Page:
January 16, 2018

USDA to Set New Safety Standards for Campylobacter in Poultry

After the USDA announced they will set new safety standards for Salmonella in poultry, the agency has announced they will set new standards on Campylobacter in chicken products as well. The standards should be released by the end of September, 2014.

Raw Chicken BreastsIn a letter sent to Senator Dianne Feinstein (D-CA), USDA secretary Tom Vilsack stated that poultry slaughter modernization is a high priority. Consumer groups and food safety advocates have critized that plan, stating that increasing line speeds and turning inspections over to manufacturer’s employees is not the best way to improve poultry safety.

Senator Feinstein, along with Senators Dick Durbin (D-IL) and Kirsten Gillibrand (D-NY) wrote to the USDA in March and April of this year. That letter urged the USDA to establish performance standards for Salmonella and Campylobacter for all major product types.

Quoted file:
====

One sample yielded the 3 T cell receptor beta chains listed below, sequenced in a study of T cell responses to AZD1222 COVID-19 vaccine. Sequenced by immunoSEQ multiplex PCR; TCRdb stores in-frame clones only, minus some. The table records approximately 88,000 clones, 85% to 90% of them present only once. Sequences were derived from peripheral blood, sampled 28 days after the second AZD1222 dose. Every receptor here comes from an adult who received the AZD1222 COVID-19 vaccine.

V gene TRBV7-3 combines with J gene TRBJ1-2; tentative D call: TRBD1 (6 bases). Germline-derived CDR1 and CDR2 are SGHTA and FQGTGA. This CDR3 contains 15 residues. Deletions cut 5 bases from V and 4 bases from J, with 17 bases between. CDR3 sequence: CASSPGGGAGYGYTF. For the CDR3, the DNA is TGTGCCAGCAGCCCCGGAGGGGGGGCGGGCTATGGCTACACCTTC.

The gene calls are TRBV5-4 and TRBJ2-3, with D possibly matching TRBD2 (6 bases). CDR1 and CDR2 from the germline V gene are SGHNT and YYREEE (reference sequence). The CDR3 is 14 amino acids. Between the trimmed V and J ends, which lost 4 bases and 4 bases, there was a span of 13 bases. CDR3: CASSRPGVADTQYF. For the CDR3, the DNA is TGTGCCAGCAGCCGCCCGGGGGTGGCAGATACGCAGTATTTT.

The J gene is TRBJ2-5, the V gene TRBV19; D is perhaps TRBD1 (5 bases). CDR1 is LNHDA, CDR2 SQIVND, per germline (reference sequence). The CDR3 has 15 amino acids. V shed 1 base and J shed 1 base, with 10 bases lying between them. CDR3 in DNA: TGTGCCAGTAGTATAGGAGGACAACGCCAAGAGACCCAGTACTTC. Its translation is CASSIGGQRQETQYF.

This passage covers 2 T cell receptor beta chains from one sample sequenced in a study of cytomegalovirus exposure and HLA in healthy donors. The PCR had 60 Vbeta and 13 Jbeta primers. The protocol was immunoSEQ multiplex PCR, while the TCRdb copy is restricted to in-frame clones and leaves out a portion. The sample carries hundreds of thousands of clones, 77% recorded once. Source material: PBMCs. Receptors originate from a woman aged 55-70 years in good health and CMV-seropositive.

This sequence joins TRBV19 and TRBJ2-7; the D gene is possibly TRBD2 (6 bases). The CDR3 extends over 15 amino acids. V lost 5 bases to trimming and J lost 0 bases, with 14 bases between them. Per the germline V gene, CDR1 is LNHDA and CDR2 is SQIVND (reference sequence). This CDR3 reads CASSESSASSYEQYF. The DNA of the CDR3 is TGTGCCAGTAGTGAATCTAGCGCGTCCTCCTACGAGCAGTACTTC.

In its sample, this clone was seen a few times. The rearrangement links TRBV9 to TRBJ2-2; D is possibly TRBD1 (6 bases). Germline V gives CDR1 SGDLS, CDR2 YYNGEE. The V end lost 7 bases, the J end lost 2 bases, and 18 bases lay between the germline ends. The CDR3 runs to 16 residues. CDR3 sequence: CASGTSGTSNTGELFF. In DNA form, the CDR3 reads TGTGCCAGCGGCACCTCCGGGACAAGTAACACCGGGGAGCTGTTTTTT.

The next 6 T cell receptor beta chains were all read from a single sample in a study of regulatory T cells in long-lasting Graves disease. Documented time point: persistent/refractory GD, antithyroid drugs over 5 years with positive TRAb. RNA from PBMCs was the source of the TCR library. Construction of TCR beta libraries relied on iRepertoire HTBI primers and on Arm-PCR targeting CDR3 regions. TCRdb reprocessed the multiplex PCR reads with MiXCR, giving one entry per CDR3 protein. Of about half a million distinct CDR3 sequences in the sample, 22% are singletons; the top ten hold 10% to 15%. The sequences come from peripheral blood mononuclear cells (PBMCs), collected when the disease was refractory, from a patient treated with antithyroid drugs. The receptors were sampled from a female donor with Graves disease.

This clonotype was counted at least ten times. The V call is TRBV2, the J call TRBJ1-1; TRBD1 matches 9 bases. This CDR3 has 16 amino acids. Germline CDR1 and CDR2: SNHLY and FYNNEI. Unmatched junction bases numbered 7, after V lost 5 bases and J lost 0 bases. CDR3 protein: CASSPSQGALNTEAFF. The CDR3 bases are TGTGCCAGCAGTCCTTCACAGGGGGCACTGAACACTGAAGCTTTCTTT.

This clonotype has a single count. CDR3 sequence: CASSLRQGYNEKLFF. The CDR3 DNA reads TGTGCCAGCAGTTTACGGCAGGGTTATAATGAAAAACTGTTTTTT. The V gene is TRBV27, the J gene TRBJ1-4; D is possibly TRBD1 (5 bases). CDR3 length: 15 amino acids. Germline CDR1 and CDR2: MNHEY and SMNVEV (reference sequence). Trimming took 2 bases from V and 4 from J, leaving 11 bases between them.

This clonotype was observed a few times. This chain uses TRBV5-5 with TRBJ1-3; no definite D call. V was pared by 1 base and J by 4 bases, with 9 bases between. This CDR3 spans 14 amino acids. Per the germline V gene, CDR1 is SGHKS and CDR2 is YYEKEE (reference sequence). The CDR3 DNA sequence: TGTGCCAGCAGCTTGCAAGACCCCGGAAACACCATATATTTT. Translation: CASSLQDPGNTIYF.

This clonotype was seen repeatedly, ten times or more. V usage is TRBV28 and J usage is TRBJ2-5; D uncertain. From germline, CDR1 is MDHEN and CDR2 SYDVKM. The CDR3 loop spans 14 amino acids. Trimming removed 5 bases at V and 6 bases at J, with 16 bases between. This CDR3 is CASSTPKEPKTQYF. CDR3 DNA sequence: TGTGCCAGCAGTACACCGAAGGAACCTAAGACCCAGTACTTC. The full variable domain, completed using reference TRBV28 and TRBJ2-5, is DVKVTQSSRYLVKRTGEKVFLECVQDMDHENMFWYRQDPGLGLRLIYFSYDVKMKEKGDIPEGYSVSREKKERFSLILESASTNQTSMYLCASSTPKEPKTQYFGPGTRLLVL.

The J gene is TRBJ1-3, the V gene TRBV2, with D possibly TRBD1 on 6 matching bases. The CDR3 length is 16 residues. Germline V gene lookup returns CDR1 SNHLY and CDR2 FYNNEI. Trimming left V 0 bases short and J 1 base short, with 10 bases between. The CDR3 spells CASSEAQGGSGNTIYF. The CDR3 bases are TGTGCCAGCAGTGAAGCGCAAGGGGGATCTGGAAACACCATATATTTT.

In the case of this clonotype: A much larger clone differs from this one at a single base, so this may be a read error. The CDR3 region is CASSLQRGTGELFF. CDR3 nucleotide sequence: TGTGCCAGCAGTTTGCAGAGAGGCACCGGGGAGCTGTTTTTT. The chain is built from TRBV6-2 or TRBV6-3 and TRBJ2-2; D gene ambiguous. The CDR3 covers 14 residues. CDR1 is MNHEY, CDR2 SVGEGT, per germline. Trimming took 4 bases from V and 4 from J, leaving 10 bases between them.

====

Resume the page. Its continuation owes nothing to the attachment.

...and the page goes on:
Senator Gillibrand said in a statement, “I am pleased that USDA has now moved forward to develop performance standards for Salmonella and Campylobacter. The US has made little progress in reducing the rate of foodborne illnesses from Salmonella and Campylobacter over the past 10 years, and it is time to turn that track record around.”

But simply decreasing the amount of bacterial contamination in poultry products may not be enough. Food safety advocates also want the government to declare antibiotic-resistant strains of Salmonella an adulterant in poultry so recalls of contaminated products can be forced by the USDA.

The ongoing Foster Farms chicken Salmonella outbreak is a case in point. That outbreak, which has sickened at least 574 people over the last year, is caused by seven strains of Salmonella Heidelberg; four of those strains are antibiotic-resistant. More than twice the usual number of ill persons are hospitalized in that outbreak, mostly because the antibiotic-resistant bacterial infections are harder to treat. No recall has been announced by Foster Farms or the government.

Comments

  1. Tami K. Hastings says:

    FASTER does not = BETTER!

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